To paraphrase Aslan, who is in turn paraphrasing Rudolf Bultmann, Aslan’s Jesus is a reflection of Aslan himself. He is the Jesus that Aslan wanted to find; a mortal man and a complete contradiction. Aslan has not succeeded in his quest to illuminate the life of Jesus. He hasn’t given us an objective account of the life of Jesus, merely another interpretation. Where he has succeeded, however, is in inserting a fair amount of context into the life of Jesus. His portrait of the workings of the Temple of Jerusalem, and the intrigue in and around Jerusalem itself, are peerless. His highlighting of the succession of "messiahs" that preceded and followed Jesus of Nazareth, the myriad of nationalist rebellions that took place and the reprisals that followed, and the general milieu of Biblical Palestine are important additions to the popular debate over Jesus and Christianity. And this is where the saving grace of this book lies. It is a book intended for popular consumption. Yes, many of the ideas found in the book are not new, and some of the theorising is questionable. But the historicity of the modern conception of Jesus of Nazareth is something that desperately needs to be challenged, as does the inerrancy of the Christian scriptures. This book is incredibly readable and it’s description of Biblical palestine and Jesus’s context brilliant. Let’s hope that this, along with it’s high profile, is enough to reignite the debate.

Life of a Colossus

So, it has been a while since I read a biography, and they are really starting to pile up on my shelf and Amazon wishlist. I decided to begin with the biography of Julius Caesar because he is such a looming figure throughout history and even in our modern culture. I grew up with references to Caesar; he was the chief foil in the Asterix books I loved, my Grandma’s dog was/is named Caesar, and his name lives on in the titles Tsar (Tzar, Czar, Csar) and Kaiser that are littered throughout our history textbooks. He has also inspired a great many of the other people whose biographies are on my list; Napoleon being the obvious example. In particular this book is a brilliant telling of a truly scary and inspiring human being. But it isn’t just Caesar who is inspiring. Goldsworthy has managed to construct one of the best biographies I have ever read. He has walked the fine line between too much and too little detail, an especially hard task when both the man and his world are so far removed from our own.

Goldsworthy begins the story of Caesar by describing the world he came into: one where the kingdoms that had risen up in the wake of Alexander the Great were fading, where the four century-old Roman Republic was unopposed in the Mediterranean but which was starting to reach the limits of what the Republican system would allow. Goldsworthy maps out both Rome and its territories. He explains the functioning of the Republican system, with its infighting Senate picked from the Equestrian class, the order of magistrates that serve “limited” terms with “defined” powers and responsibilities, and a mob of plebeians who were both powerful and powerless. We are introduced to the principal actors of the day, which includes such names as Cicero, Pompey, Crassus, Cato and Claudius. But this is just the groundwork.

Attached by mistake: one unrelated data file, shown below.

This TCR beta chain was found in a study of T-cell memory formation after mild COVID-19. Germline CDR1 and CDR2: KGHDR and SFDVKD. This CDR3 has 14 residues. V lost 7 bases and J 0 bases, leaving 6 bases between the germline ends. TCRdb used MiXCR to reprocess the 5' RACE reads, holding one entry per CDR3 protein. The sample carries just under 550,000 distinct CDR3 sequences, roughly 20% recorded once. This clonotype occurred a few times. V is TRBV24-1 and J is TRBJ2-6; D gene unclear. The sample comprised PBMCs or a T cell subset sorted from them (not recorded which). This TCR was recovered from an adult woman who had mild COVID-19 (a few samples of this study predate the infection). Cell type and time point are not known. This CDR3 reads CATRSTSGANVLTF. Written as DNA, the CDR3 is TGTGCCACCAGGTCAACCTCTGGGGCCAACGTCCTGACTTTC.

At first the story of Caesar focuses on the goings-on in Rome while Caesar grew up, became a man, and embarked on his career (many of these side events have little to do with Caesar at first, but come back to affect him later). Goldsworthy readily and repeatedly admits that we don’t know much of the details about Caesar, one of the central points being when exactly he was born. Caesar’s journey to become Consul and his time as Consul is touched on briefly, but it is when Caesar is a Proconsul and goes off on his Governorship of Gaul that Goldsworthy really seems into his element. We learn in great detail about Caesar’s time in Gaul as he attempts to  “pacify” the Gauls and the Germans, fails to make headway in England, builds a never-ending stream of fortifications, roads and bridges, takes hostages, and caters for his army (apparently that last point is very important), all the while minding the political ramifications back home. Campaigns and battles are broken down to the slightest military maneuver (or our best guess at what happened during these battles based on the writings of Caesar, some of his men, and the scant archaeological evidence we have). I am sure by the end of the Gaul chapters most of us lay readers are eligible for some sort of degree in ancient warfare. For many the torrent of information about one battle or another may seem too much, but when you consider how Caesar’s mixture of skill, luck and daring contributed to his success, and how many others have drawn inspiration and knowledge from his campaigning, I believe the emphasis is more than justified. After all, Caesar become what he was largely through his military campaigns. The book is rounded out with the civil war with Pompey, and Caesar’s (relatively) short time as Dictator. I feel this section could have been longer, especially considering that many of us know of Caesar as a Dictator, and we have just gone through several hundred pages of build-up to this point, but this is just nitpicking really.

If you take a look at Goldsworthy’s page on Amazon, it is immediately clear that his expertise and interest lies with the Roman military. This is reflected in the book, as more than half the book deals with the period from Caesar becoming Governor of Gaul until the end of the civil war with Pompey. But if you don’t enjoy tales of military campaigns, or if you are willing to put up with the authors fascination with them, then there is a great detail of story and information for you regardless. Goldsworthy faces the horrific task of not only having to introduce us to Caesar, but inform us about an ancient world that many of us do not know about. This he does well. How did the Roman society and republic work? Who were Rome’s contemporaries and what challenges was Rome facing? Goldsworthy answers these questions and more, and he does it well enough that it is entertaining, interesting and sufficient to understand the man himself. Furthermore, something that I thoroughly enjoyed in this book was the constant stream of political commentary, both that of Goldsworthy as well as that of Caesar’s contemporaries. Alongside the account of Caesar’s actions, Goldsworthy offers glimpses of the political fallout for Caesar, his allies and his enemies. It gives you a real idea of the intention behind much of Caesars actions, and adds colour to a very political life that some biographies miss entirely. I really enjoyed learning about such a prominent historical figure, and this book was an amazing vehicle for doing so. Four out of five.